In Oregon, there is a program called Resource Connections of Oregon (RCO). RCO serves adult customers diagnosed with intellectual and/or developmental disabilities. The adult customers can live on their own, with family or friends, or in a non-state funded 24-hour living arrangement.

RCO’s services are self-directed and person-centered. In other words, the services provided will vary greatly from one customer to another. RCO’s goal? To help each customer live a fulfilling and productive life within his/her community.

One customer might need assistance with an ATM, cashing checks, grocery shopping, making change, providing transportation, helping cook meals. Another person’s needs might be entirely different. Once RCO determines the adult customer’s challenges, the caseworker writes up a plan, a contract. They determine the amount of hours the customer is allowed per month--based upon current funding and income. Finally, RCO finds the customer (a.k.a. Lindsey) a “service provider” (or each customer can find a provider on his/her own--which is the route we took).  All providers must pass background checks, drug tests, and have a valid driver’s license.


Thirty-three-year-old Lindsey has family (and family friends) who actively participate in her life, helping out when needed. My girl requires assistance (less and less all the time), and yet, there are still moments when Lindsey spontaneously combusts from trying to handle life’s pressures. In a matter of seconds, she can swing from successfully negotiating her world to being incredibly demanding and needy. Her reactions escalate if her schedule is disrupted or when we are out-of-town. The RCO program provides Lindsey one additional contact to keep things going right in her world.

Lindsey’s current provider is allowed forty-five hours each month with my daughter. Over the last fifteen years, Lindsey has had four different providers for a variety of reasons (one moved, one no longer wanted to be in the program, and Lindsey decided that one provider no longer fit her needs).

This is what Lindsey has to say about RCO:

 I like a provider who is nice, kind, caring, and thoughtful*.

*Lindsey repeats the “nice, kind, caring, and thoughtful” mantra for every person in her life and in every thank you note she writes.

Having a provider gets me out of the house.

My provider takes me grocery shopping in her vehicle. And that’s better than carrying heavy bags up the hill.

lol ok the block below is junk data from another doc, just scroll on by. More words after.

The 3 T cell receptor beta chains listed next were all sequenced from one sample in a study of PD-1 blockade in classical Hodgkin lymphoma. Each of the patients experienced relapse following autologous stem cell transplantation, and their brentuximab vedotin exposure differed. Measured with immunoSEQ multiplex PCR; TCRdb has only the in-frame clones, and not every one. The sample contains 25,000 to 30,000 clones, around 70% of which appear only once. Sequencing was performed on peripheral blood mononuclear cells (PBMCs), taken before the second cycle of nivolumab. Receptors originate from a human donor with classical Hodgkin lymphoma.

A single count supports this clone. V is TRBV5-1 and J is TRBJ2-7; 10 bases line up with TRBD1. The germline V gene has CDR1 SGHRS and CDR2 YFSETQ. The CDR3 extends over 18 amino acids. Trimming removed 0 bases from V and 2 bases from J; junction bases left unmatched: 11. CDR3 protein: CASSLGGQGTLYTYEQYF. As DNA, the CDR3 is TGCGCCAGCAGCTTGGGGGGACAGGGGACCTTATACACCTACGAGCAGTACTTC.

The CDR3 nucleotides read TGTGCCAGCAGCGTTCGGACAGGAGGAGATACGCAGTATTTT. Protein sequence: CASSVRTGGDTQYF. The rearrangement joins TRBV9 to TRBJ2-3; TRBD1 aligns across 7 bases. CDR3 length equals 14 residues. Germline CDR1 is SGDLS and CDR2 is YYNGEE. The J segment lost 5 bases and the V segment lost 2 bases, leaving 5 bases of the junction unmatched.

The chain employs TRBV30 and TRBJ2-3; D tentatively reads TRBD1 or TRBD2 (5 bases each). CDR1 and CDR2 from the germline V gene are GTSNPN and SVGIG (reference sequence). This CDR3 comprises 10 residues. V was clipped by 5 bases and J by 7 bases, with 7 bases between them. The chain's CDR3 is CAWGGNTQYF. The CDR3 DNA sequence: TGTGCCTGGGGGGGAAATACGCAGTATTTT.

One of Lindsey’s challenges is learning to communicate better, to carry on a conversation rather than monopolize it. And she is working on visiting local sites such as the Portland Zoo or Mount Angel’s Octoberfest with little or no anxiety. Even though we try to assist Lindsey with these issues (as well as take her grocery shopping), she doesn’t want us to.

“I feel like a little kid when you help me,” she said recently. “But when my provider helps me, I feel grown-up.”

Lindsey and Nick

I wasn’t always certain my daughter would or should live on her own, in her own apartment. But she did. For over ten years. She’s surpassed many of the goals I’ve wanted for her. And the story gets better. Lindsey now lives with her husband, Nick. They will celebrate their first anniversary next week. Between family, friends, and RCO, this couple is doing fantastic.

Community support is a wondrous piece of the special needs puzzle. It’s another example of how it takes a village to raise a child. And all these reinforcements give me some peace of mind.

For more information, please check out Out One Ear.

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Do you crave respite from your adult child with special needs? How do you work “me time” into your day or week? Does your state or county offer similar services for your adult with intellectual and/or developmental disabilities as RCO?

If you would like to be a hero for someone like Lindsey, please check out RCO’s website and learn more about the possibilities of becoming a service provider. Or you can review the following video: